The issue of “affordability” was featured prominently in the recent federal election campaign this past October. It also played a role in the 2017 B.C. election that saw the NDP form a minority government. High housing costs in the Lower Mainland and Greater Victoria are at the heart of public concerns over affordability in the B.C. context.
Globally, the ratio of median house prices to median incomes sits in the range of three-to-six for most urban communities. In Metro Vancouver, the ratio is closer to 12, which is among the steepest in the world. While in the Victoria area it hovers in the vicinity of seven-to-eight.
In the heated political debates over housing costs, there is tendency to focus solely on home prices. However, it is also important to pay attention to incomes. After all, in the end, judgments about what’s “affordable” are partly informed by the levels of income enjoyed by the broad population.
The financial resources available to people are best measured by looking at incomes after subtracting direct personal taxes and adding back money received from government (such as Employment Insurance, child benefits, and Old Age Security and Canada Pension Plan payments). Statistics Canada recently published estimates of disposable incomes for both families and individuals not in families for 2017, covering all census metropolitan areas (CMAs) in the country. The agency focused on the incomes of the typical household among families, as well as the typical household consisting of single individuals. All forms of income (including government cash transfers) were counted, except for capital gains.
A Matter of the Median
The median after-tax income for Canadian families and individuals not in families combined stood at $52,330 in 2017. Adjusted for inflation, this was up 1.8 per cent from 2016, but it was just 4.6 per cent higher than in 2012.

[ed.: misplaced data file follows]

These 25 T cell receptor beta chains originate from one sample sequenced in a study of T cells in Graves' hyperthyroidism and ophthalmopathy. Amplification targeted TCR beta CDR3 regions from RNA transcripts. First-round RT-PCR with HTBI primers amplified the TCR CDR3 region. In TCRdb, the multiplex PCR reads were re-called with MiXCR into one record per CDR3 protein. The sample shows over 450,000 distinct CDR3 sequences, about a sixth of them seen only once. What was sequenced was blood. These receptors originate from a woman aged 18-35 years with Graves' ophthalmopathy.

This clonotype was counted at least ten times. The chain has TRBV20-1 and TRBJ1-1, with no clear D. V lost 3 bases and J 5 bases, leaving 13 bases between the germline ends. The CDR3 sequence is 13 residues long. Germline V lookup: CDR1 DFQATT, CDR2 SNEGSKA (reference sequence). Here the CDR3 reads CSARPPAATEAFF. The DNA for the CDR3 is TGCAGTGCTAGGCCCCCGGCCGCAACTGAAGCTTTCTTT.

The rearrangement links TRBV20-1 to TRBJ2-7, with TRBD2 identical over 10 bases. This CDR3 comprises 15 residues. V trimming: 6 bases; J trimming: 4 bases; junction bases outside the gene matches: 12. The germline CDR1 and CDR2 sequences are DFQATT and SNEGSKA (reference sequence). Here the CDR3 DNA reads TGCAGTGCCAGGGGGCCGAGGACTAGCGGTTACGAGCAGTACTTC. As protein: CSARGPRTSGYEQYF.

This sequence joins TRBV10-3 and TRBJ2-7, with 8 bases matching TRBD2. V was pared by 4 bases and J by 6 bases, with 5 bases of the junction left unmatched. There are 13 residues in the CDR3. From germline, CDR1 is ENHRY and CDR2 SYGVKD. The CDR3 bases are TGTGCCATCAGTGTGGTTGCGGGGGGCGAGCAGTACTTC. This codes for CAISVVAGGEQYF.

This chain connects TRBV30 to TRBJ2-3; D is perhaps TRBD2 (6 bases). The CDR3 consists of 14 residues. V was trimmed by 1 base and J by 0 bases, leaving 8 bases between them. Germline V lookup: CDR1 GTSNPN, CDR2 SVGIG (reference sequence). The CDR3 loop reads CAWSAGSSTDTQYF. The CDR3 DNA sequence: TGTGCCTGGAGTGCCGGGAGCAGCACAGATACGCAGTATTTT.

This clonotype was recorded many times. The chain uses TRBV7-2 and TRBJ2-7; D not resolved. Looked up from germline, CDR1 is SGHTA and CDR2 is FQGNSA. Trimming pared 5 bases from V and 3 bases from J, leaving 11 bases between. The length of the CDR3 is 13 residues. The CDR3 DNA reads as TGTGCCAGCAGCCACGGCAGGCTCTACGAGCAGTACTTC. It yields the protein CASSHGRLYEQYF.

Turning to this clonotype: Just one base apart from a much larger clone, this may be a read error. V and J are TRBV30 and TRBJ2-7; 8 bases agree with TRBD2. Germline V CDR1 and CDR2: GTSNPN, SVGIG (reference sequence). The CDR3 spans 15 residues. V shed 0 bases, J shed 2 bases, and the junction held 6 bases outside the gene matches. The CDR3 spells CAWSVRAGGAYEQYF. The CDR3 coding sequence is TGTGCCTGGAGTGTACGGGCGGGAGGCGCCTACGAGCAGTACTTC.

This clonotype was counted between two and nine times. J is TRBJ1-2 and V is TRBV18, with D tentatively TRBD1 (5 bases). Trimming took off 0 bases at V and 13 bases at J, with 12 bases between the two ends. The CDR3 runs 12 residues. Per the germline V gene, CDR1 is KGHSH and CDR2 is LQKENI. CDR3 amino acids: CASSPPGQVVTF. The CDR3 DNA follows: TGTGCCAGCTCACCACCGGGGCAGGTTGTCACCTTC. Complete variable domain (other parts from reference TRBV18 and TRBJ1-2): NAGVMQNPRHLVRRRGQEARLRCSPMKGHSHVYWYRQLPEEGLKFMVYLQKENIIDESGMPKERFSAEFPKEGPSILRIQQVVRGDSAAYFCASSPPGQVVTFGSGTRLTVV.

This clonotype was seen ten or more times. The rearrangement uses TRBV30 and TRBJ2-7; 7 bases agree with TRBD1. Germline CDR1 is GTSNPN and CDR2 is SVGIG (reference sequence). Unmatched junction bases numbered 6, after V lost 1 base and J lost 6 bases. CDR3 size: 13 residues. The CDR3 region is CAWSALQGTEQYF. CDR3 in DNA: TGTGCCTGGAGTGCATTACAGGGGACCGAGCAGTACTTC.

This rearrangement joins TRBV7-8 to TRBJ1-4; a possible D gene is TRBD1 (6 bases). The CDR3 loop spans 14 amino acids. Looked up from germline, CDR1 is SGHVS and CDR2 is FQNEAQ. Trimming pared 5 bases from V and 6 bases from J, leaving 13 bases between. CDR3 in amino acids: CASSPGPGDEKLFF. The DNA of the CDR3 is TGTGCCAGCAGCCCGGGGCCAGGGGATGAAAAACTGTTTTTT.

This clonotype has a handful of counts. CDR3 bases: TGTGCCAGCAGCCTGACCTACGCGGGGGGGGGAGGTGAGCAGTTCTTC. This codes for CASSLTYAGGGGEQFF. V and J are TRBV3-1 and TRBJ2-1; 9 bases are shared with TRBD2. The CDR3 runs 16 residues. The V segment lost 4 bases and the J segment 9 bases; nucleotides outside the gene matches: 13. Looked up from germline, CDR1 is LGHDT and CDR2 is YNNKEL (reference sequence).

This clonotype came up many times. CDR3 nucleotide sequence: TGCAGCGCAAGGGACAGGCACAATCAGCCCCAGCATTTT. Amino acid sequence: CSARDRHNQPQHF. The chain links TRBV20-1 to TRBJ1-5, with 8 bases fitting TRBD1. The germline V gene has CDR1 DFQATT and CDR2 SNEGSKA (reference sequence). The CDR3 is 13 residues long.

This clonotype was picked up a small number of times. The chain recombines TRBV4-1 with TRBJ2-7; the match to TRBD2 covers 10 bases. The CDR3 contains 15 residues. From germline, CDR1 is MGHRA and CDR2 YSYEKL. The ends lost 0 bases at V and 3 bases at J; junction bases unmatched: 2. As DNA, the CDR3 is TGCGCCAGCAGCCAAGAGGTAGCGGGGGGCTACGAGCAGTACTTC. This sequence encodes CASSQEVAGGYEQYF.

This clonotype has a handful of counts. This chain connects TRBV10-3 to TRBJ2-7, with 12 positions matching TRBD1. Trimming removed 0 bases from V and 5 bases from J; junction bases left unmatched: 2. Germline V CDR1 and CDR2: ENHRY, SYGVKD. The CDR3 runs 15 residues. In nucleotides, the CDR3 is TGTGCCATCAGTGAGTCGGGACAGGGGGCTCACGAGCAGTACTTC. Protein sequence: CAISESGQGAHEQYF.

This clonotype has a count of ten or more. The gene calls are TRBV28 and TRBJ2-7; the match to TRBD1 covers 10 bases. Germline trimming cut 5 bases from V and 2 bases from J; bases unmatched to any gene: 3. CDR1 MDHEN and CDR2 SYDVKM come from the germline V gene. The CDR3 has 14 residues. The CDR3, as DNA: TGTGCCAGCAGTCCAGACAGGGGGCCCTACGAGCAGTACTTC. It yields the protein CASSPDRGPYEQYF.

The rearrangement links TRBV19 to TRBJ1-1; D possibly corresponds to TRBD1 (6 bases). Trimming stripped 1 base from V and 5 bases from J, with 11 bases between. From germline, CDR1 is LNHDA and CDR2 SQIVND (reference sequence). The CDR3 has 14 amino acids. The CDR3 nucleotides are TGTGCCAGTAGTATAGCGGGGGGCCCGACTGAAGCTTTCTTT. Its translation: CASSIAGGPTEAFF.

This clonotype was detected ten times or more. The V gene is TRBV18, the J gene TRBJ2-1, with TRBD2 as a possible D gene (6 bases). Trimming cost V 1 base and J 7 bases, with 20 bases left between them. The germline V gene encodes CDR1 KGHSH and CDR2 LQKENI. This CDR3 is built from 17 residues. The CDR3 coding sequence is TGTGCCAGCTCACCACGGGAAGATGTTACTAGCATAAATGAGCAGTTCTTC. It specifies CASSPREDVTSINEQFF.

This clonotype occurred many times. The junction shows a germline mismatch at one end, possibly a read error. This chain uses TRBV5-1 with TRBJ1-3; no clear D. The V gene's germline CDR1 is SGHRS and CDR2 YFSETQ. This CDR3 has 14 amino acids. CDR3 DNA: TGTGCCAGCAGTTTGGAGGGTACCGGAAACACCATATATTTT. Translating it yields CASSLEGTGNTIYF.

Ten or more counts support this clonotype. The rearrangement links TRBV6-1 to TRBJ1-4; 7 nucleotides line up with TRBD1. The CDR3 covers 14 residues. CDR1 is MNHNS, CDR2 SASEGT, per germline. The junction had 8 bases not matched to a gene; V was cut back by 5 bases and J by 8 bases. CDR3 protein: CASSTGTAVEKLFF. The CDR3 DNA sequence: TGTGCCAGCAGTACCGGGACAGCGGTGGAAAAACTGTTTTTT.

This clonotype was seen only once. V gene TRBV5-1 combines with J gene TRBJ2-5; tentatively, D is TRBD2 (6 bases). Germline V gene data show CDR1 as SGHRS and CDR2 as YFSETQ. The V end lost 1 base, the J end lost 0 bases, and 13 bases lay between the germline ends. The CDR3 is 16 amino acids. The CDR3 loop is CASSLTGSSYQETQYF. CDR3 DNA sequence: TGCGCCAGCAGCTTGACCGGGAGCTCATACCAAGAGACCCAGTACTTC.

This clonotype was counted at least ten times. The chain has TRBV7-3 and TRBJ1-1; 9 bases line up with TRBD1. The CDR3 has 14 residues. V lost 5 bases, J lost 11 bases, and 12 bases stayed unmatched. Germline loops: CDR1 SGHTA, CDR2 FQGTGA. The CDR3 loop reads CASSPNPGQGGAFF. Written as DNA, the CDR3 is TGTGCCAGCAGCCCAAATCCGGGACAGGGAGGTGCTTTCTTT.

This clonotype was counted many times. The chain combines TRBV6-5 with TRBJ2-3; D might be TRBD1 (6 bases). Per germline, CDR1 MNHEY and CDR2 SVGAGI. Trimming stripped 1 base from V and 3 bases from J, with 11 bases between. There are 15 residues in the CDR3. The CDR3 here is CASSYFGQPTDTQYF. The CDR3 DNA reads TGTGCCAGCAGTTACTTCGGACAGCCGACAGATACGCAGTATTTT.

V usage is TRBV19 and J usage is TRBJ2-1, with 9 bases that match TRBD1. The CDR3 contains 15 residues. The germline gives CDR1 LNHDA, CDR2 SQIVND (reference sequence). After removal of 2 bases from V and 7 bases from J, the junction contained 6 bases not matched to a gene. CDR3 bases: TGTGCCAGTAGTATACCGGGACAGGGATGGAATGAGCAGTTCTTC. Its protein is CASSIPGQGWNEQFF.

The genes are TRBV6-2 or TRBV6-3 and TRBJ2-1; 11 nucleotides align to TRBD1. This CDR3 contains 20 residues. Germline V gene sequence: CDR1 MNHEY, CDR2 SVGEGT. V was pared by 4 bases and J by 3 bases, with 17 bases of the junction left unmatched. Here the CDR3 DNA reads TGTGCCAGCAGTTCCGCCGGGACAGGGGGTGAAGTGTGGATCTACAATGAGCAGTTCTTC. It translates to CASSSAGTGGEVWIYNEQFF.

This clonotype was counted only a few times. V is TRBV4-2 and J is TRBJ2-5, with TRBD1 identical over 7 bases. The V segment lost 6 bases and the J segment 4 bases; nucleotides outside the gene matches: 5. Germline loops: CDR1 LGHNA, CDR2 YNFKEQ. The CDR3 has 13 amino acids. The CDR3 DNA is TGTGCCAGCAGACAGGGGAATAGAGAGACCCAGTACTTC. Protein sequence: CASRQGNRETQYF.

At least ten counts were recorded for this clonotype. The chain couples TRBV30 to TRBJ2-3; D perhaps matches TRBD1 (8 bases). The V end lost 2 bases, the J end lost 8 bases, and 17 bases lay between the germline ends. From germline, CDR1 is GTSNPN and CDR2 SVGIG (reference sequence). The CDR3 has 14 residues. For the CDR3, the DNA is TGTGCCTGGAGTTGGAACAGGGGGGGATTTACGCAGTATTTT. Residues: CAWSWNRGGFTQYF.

Among the biggest 35 urban regions in Canada, Lethbridge, Metro Vancouver and Montreal had the fastest growth in median after-tax income between 2012 and 2017. Calgary and Edmonton posted the weakest growth over the same period — with the oil price collapse of 2014-15 being a key factor behind their poor showing.
|Median After-Tax Income*,
Census Families and Individuals, Select Canadian CMAs017
|* In 2017 constant dollars.
Source: Statistics Canada.
The accompanying table provides data on median household income for the four CMAs located in British Columbia, several other cities, and Canada as a whole. The highest median income in “urban B.C.” is found in the Capital Region (Victoria), followed by Kelowna, Greater Vancouver and Abbotsford-Mission. All four British Columbia CMAs recorded solid increases in median incomes between 2012 and 2017. That isn’t surprising, inasmuch as B.C. led the country in aggregate economic growth over this period.
Housing Hounds After-Tax Incomes
Despite this, British Columbia’s place in the Canadian — let alone the international — income pecking order leaves much to be desired, particularly considering the high cost of housing in the province. Median after-tax household incomes in B.C. cities are well below the levels reported in the country’s richest urban communities, as shown in the table. Calgary, Edmonton, Lethbridge, Regina, Saskatoon, Ottawa-Gatineau, Guelph, Oshawa, Hamilton and Kingston all boast median incomes noticeably higher than those in British Columbia CMAs. Moreover, in Vancouver and Abbotsford-Mission median incomes remain lower than the Canadian average, notwithstanding B.C.’s high housing costs and a period of fairly robust economic growth since 2012.
The bottom line is that B.C. has work to do to raise household incomes along with overall living standards. Policy-makers and business and community leaders need to redouble efforts to foster high-wage employment, scale-up more B.C. companies, retain and grow corporate head offices, accelerate productivity, and encourage innovation across the private and public sectors. Unless we up our game in these critical areas, median incomes — particularly relative to housing costs — will continue to look meager when judged against the most affluent Canadian cities.
Jock Finlayson is executive vice-president and chief policy officer with the Business Council of B.C.
As published in PeopleTalk.